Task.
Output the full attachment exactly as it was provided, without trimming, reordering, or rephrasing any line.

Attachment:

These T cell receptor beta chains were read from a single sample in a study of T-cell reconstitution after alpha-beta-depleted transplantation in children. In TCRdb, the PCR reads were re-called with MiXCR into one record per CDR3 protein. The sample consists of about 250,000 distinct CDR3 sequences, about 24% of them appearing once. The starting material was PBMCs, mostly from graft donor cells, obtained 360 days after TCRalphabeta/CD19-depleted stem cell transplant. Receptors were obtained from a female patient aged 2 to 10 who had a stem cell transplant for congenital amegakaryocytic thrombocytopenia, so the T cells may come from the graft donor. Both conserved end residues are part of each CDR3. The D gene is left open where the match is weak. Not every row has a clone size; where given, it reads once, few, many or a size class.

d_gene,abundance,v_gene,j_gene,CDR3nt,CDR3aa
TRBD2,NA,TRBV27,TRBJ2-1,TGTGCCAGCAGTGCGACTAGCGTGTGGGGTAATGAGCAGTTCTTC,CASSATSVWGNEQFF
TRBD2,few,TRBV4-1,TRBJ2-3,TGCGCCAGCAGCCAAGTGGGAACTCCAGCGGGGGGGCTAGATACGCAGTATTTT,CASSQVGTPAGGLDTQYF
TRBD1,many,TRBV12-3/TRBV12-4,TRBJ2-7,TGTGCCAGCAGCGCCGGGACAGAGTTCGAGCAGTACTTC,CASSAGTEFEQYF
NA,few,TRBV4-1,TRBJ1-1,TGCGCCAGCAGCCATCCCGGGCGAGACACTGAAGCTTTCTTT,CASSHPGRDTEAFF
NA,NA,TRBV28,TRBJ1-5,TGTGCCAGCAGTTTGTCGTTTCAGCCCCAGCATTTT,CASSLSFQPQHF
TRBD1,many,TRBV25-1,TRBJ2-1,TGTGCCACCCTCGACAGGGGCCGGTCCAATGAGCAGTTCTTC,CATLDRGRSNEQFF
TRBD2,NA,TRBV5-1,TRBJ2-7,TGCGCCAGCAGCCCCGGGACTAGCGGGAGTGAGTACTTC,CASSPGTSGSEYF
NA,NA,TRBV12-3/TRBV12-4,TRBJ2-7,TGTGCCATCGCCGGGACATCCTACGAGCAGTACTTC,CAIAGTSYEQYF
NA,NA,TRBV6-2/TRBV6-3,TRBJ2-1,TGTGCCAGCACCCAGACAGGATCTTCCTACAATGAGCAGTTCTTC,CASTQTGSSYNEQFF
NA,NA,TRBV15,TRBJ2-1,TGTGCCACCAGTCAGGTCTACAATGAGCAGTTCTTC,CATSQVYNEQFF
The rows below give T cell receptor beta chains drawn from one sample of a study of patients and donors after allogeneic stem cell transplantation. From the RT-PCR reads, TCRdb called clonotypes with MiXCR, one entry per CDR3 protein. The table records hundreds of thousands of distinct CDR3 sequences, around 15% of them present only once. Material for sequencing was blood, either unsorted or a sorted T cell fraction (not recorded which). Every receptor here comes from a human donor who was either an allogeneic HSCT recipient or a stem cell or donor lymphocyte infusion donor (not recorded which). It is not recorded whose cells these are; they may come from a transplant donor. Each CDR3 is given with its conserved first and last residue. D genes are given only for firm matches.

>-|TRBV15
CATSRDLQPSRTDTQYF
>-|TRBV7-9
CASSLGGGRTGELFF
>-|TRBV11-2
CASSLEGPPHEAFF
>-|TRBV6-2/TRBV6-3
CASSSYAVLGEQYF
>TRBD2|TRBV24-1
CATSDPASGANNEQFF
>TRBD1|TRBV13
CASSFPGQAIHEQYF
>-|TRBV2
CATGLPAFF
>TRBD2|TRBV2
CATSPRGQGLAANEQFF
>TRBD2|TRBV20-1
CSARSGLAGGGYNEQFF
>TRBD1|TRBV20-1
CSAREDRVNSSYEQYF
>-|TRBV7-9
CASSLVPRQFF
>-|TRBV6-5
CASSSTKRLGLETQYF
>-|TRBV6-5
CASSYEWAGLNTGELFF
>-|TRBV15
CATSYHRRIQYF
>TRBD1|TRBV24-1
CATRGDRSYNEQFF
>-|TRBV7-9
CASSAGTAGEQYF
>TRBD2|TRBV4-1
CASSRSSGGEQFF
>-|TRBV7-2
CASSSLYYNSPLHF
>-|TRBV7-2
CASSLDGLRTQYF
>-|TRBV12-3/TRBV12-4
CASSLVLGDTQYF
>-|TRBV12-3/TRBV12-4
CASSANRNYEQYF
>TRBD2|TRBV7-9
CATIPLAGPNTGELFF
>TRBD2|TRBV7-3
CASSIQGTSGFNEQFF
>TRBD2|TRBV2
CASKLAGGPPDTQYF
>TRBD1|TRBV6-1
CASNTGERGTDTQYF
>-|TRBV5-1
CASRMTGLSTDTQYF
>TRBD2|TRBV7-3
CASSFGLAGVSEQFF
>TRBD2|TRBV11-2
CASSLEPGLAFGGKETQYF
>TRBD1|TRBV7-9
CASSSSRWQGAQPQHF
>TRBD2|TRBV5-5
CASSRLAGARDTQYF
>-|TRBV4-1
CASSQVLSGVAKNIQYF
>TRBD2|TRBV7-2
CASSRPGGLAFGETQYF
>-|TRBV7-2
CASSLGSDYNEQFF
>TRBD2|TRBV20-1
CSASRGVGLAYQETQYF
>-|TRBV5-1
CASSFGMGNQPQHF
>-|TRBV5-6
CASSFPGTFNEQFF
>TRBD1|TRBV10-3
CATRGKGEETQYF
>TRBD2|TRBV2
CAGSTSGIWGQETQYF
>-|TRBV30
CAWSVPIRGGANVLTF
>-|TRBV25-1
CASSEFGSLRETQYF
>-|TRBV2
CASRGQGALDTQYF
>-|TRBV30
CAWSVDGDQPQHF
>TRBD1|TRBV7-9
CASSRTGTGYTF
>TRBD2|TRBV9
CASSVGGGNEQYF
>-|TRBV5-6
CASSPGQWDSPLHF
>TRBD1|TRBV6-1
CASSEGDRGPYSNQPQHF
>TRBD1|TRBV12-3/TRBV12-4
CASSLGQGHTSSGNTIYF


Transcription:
These T cell receptor beta chains were read from a single sample in a study of T-cell reconstitution after alpha-beta-depleted transplantation in children. In TCRdb, the PCR reads were re-called with MiXCR into one record per CDR3 protein. The sample consists of about 250,000 distinct CDR3 sequences, about 24% of them appearing once. The starting material was PBMCs, mostly from graft donor cells, obtained 360 days after TCRalphabeta/CD19-depleted stem cell transplant. Receptors were obtained from a female patient aged 2 to 10 who had a stem cell transplant for congenital amegakaryocytic thrombocytopenia, so the T cells may come from the graft donor. Both conserved end residues are part of each CDR3. The D gene is left open where the match is weak. Not every row has a clone size; where given, it reads once, few, many or a size class.

d_gene,abundance,v_gene,j_gene,CDR3nt,CDR3aa
TRBD2,NA,TRBV27,TRBJ2-1,TGTGCCAGCAGTGCGACTAGCGTGTGGGGTAATGAGCAGTTCTTC,CASSATSVWGNEQFF
TRBD2,few,TRBV4-1,TRBJ2-3,TGCGCCAGCAGCCAAGTGGGAACTCCAGCGGGGGGGCTAGATACGCAGTATTTT,CASSQVGTPAGGLDTQYF
TRBD1,many,TRBV12-3/TRBV12-4,TRBJ2-7,TGTGCCAGCAGCGCCGGGACAGAGTTCGAGCAGTACTTC,CASSAGTEFEQYF
NA,few,TRBV4-1,TRBJ1-1,TGCGCCAGCAGCCATCCCGGGCGAGACACTGAAGCTTTCTTT,CASSHPGRDTEAFF
NA,NA,TRBV28,TRBJ1-5,TGTGCCAGCAGTTTGTCGTTTCAGCCCCAGCATTTT,CASSLSFQPQHF
TRBD1,many,TRBV25-1,TRBJ2-1,TGTGCCACCCTCGACAGGGGCCGGTCCAATGAGCAGTTCTTC,CATLDRGRSNEQFF
TRBD2,NA,TRBV5-1,TRBJ2-7,TGCGCCAGCAGCCCCGGGACTAGCGGGAGTGAGTACTTC,CASSPGTSGSEYF
NA,NA,TRBV12-3/TRBV12-4,TRBJ2-7,TGTGCCATCGCCGGGACATCCTACGAGCAGTACTTC,CAIAGTSYEQYF
NA,NA,TRBV6-2/TRBV6-3,TRBJ2-1,TGTGCCAGCACCCAGACAGGATCTTCCTACAATGAGCAGTTCTTC,CASTQTGSSYNEQFF
NA,NA,TRBV15,TRBJ2-1,TGTGCCACCAGTCAGGTCTACAATGAGCAGTTCTTC,CATSQVYNEQFF
The rows below give T cell receptor beta chains drawn from one sample of a study of patients and donors after allogeneic stem cell transplantation. From the RT-PCR reads, TCRdb called clonotypes with MiXCR, one entry per CDR3 protein. The table records hundreds of thousands of distinct CDR3 sequences, around 15% of them present only once. Material for sequencing was blood, either unsorted or a sorted T cell fraction (not recorded which). Every receptor here comes from a human donor who was either an allogeneic HSCT recipient or a stem cell or donor lymphocyte infusion donor (not recorded which). It is not recorded whose cells these are; they may come from a transplant donor. Each CDR3 is given with its conserved first and last residue. D genes are given only for firm matches.

>-|TRBV15
CATSRDLQPSRTDTQYF
>-|TRBV7-9
CASSLGGGRTGELFF
>-|TRBV11-2
CASSLEGPPHEAFF
>-|TRBV6-2/TRBV6-3
CASSSYAVLGEQYF
>TRBD2|TRBV24-1
CATSDPASGANNEQFF
>TRBD1|TRBV13
CASSFPGQAIHEQYF
>-|TRBV2
CATGLPAFF
>TRBD2|TRBV2
CATSPRGQGLAANEQFF
>TRBD2|TRBV20-1
CSARSGLAGGGYNEQFF
>TRBD1|TRBV20-1
CSAREDRVNSSYEQYF
>-|TRBV7-9
CASSLVPRQFF
>-|TRBV6-5
CASSSTKRLGLETQYF
>-|TRBV6-5
CASSYEWAGLNTGELFF
>-|TRBV15
CATSYHRRIQYF
>TRBD1|TRBV24-1
CATRGDRSYNEQFF
>-|TRBV7-9
CASSAGTAGEQYF
>TRBD2|TRBV4-1
CASSRSSGGEQFF
>-|TRBV7-2
CASSSLYYNSPLHF
>-|TRBV7-2
CASSLDGLRTQYF
>-|TRBV12-3/TRBV12-4
CASSLVLGDTQYF
>-|TRBV12-3/TRBV12-4
CASSANRNYEQYF
>TRBD2|TRBV7-9
CATIPLAGPNTGELFF
>TRBD2|TRBV7-3
CASSIQGTSGFNEQFF
>TRBD2|TRBV2
CASKLAGGPPDTQYF
>TRBD1|TRBV6-1
CASNTGERGTDTQYF
>-|TRBV5-1
CASRMTGLSTDTQYF
>TRBD2|TRBV7-3
CASSFGLAGVSEQFF
>TRBD2|TRBV11-2
CASSLEPGLAFGGKETQYF
>TRBD1|TRBV7-9
CASSSSRWQGAQPQHF
>TRBD2|TRBV5-5
CASSRLAGARDTQYF
>-|TRBV4-1
CASSQVLSGVAKNIQYF
>TRBD2|TRBV7-2
CASSRPGGLAFGETQYF
>-|TRBV7-2
CASSLGSDYNEQFF
>TRBD2|TRBV20-1
CSASRGVGLAYQETQYF
>-|TRBV5-1
CASSFGMGNQPQHF
>-|TRBV5-6
CASSFPGTFNEQFF
>TRBD1|TRBV10-3
CATRGKGEETQYF
>TRBD2|TRBV2
CAGSTSGIWGQETQYF
>-|TRBV30
CAWSVPIRGGANVLTF
>-|TRBV25-1
CASSEFGSLRETQYF
>-|TRBV2
CASRGQGALDTQYF
>-|TRBV30
CAWSVDGDQPQHF
>TRBD1|TRBV7-9
CASSRTGTGYTF
>TRBD2|TRBV9
CASSVGGGNEQYF
>-|TRBV5-6
CASSPGQWDSPLHF
>TRBD1|TRBV6-1
CASSEGDRGPYSNQPQHF
>TRBD1|TRBV12-3/TRBV12-4
CASSLGQGHTSSGNTIYF